Our AC3 Framework begins with an assessment that is designed to identify and evaluate fraud risk factors. Every organization has inherent fraud risks that arise from internal and external conditions relative to the entity’s industry, geographic location, organizational structure, and general economic climate. The assessment should be undertaken without consideration of the existence of effectiveness of internal controls and should be updated periodically to include changes in operations and revisions to fraud risk.
Tone at the top
Emphasis should be placed on the entity’s control environment, as it influences the entire organization. The control environment starts with the “tone at the top.” The control environment should:
• Create and maintain a culture of honesty, high ethical standards, and behavior
• Provide discipline for violations of the code of conduct/ethics
• Set an appropriate tone for the entity’s attitude towards fraud and fraud prevention
• Promote controls to prevent, deter, and detect fraud
Designing & Implementing AC3 Framework
Determining whether control activities exist to mitigate risk is a key determinate on how effective current controls are in the organization. Control activities occur throughout the organization, at all levels and in all functions.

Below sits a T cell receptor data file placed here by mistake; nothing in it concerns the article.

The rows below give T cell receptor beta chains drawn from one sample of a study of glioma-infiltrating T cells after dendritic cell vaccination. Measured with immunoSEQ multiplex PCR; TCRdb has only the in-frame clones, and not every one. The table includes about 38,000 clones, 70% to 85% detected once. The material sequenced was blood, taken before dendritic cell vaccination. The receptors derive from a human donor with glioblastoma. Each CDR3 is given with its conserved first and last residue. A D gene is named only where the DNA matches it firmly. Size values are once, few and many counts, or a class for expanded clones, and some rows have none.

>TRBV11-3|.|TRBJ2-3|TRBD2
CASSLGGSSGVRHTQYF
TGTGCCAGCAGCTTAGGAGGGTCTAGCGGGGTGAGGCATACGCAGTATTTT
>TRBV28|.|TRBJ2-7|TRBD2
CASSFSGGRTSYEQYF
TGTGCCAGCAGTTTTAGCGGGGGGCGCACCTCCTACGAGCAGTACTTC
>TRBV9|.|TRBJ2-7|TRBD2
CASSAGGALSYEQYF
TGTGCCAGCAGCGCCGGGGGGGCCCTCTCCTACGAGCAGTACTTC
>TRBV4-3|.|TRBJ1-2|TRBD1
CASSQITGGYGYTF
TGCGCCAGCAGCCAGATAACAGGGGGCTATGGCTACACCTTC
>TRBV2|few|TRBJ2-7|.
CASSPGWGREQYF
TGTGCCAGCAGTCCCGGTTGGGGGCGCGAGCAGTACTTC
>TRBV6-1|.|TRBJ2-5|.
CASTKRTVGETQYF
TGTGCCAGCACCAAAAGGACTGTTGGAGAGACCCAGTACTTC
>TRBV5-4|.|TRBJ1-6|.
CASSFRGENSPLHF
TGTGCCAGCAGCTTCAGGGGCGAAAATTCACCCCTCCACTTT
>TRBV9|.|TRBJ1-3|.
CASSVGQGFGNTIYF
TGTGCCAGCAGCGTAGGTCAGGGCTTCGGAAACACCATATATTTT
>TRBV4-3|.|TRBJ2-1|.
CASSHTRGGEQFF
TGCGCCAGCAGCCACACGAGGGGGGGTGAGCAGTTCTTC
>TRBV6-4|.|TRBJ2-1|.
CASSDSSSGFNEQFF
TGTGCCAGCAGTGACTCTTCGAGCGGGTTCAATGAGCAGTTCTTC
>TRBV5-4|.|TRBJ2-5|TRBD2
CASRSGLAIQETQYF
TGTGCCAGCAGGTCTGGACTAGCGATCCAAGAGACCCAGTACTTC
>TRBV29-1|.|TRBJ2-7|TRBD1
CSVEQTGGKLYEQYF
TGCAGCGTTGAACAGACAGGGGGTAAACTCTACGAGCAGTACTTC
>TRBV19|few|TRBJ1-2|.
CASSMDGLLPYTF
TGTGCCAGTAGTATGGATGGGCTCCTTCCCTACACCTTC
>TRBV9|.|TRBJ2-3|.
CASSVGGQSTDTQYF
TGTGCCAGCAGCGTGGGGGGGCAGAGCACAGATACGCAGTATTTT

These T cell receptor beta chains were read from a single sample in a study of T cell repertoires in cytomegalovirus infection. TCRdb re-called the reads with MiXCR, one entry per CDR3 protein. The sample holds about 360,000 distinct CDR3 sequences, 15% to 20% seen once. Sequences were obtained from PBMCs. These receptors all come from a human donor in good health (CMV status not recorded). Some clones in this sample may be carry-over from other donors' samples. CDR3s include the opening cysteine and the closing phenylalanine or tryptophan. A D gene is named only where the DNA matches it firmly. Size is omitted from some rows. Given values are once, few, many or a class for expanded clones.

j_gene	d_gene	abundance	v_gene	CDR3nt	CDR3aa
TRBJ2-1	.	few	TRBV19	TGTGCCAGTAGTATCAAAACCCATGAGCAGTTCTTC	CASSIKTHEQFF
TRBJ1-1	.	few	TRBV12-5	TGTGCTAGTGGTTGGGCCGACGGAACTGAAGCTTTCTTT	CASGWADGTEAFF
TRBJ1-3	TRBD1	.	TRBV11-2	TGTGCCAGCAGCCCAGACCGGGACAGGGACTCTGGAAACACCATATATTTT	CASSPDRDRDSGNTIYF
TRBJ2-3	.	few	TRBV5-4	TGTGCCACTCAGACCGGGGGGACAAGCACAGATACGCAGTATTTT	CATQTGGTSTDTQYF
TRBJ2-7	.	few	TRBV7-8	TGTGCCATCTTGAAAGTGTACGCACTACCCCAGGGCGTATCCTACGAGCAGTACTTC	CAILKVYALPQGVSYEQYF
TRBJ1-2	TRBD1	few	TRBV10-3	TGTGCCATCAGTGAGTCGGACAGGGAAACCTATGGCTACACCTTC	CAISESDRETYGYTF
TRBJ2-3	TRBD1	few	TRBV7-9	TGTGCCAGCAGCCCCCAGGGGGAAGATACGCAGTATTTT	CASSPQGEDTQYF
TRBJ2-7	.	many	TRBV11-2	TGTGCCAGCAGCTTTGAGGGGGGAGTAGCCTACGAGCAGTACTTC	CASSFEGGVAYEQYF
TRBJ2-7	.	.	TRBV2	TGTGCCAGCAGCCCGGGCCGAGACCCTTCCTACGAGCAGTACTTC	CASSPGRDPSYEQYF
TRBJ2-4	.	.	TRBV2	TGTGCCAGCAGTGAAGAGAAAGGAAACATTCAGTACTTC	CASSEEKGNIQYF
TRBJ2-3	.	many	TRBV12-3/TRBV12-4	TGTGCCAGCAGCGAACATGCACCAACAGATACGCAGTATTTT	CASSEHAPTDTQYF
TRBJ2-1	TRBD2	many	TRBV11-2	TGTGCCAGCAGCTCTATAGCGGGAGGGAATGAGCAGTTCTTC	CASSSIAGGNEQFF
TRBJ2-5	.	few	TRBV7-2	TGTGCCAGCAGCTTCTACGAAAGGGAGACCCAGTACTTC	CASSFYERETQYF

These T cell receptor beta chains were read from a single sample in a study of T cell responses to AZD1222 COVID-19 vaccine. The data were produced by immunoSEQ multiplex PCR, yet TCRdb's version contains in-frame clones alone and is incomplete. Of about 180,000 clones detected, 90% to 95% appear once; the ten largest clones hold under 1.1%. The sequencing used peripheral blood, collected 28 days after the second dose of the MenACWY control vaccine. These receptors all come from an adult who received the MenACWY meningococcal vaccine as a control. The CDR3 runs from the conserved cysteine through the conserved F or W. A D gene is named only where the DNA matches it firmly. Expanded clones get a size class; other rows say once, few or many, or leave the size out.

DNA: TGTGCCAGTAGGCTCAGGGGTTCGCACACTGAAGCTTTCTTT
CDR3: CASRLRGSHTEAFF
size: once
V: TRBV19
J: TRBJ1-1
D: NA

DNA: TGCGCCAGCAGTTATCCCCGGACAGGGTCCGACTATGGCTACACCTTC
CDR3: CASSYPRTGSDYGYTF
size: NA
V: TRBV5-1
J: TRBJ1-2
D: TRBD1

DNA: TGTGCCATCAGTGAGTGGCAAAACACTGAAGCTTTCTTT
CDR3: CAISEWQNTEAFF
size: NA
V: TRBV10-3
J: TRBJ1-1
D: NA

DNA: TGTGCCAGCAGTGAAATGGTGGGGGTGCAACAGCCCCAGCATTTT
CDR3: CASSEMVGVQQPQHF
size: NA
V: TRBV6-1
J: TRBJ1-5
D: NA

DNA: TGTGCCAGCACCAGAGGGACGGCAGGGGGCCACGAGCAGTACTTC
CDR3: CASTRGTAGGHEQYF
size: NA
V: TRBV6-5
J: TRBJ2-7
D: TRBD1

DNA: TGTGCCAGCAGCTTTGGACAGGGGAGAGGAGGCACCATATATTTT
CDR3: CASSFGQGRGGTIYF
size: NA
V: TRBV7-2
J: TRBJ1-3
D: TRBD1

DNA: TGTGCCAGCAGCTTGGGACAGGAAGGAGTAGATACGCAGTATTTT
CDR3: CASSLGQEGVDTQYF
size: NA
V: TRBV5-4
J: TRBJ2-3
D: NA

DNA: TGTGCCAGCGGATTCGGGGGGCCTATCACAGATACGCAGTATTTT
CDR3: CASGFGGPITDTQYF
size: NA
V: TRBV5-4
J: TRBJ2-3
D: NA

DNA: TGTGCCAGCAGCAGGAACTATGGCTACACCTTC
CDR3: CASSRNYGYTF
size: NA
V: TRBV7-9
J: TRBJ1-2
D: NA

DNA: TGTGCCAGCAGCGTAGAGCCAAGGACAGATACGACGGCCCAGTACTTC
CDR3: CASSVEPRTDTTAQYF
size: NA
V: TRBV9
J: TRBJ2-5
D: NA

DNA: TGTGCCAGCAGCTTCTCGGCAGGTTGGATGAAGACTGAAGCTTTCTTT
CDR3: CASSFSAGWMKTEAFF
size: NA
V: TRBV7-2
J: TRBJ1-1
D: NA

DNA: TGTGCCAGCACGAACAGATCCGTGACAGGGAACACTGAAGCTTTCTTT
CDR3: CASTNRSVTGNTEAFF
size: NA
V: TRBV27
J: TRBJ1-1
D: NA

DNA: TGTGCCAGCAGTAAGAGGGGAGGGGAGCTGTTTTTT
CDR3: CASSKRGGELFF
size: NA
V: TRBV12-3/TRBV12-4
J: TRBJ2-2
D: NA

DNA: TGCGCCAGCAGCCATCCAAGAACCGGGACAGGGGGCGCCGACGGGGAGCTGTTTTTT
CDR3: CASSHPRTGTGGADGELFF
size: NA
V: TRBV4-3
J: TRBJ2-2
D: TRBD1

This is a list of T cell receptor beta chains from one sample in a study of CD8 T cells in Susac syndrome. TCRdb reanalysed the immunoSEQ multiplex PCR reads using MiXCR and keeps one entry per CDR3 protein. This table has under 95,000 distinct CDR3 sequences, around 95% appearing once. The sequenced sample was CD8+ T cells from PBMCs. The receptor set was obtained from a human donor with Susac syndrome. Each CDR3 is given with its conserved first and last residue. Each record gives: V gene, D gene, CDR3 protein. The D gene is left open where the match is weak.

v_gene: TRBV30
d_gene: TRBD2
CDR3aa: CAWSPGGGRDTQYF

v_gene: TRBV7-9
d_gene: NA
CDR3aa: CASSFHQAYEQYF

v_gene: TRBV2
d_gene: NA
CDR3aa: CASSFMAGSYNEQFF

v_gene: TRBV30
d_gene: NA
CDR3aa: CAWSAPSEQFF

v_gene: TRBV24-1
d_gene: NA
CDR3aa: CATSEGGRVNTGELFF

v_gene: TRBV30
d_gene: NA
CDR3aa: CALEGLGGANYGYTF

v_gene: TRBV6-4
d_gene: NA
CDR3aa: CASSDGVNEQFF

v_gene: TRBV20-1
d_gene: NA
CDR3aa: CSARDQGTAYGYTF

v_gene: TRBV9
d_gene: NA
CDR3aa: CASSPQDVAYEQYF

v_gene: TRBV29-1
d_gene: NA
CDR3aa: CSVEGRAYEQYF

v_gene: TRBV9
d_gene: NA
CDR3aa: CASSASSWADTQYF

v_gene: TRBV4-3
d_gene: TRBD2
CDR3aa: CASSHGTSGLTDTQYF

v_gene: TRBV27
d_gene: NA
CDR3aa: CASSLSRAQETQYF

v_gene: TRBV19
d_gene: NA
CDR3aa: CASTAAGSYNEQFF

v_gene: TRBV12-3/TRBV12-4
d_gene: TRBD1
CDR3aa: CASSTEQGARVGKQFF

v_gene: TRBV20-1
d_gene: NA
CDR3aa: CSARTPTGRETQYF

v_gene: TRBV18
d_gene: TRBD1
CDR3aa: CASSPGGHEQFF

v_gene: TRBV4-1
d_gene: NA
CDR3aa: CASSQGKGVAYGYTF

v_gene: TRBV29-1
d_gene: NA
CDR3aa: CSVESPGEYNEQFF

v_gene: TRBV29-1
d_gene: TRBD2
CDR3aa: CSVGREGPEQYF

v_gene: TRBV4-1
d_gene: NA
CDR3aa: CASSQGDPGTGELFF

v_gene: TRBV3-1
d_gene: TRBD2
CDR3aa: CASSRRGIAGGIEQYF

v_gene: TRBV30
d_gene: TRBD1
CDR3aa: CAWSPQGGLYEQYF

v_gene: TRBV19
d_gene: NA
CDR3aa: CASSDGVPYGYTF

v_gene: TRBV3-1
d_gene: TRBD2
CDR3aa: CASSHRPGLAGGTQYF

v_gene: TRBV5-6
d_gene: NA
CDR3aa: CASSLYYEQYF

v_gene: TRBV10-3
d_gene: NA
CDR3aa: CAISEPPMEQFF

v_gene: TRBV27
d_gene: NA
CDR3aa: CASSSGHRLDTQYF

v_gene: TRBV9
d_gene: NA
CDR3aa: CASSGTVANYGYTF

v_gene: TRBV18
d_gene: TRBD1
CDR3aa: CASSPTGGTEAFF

Effective communication between organizational function is an integral component of all phases of implementation of the AC3 framework. The organization’s intention to implement strong, effective controls in place must be clearly articulated throughout the organization.
Organization’s code of conduct or ethics is the first line of communicating the concerns of fraud prevention. Management’s control should be documented to provide reasonable support for its assessments on the design and operating effectiveness of the controls.
Management should be monitoring the quality and effectiveness of their AC3 framework. Monitoring activities and assessments consist of procedures that include independent evaluations of fraud risk controls that may be performed by internal audit or other groups.
Ongoing monitoring are built into normal reoccurring operating activities and can often be more effective than separate evaluations because they take place in real time.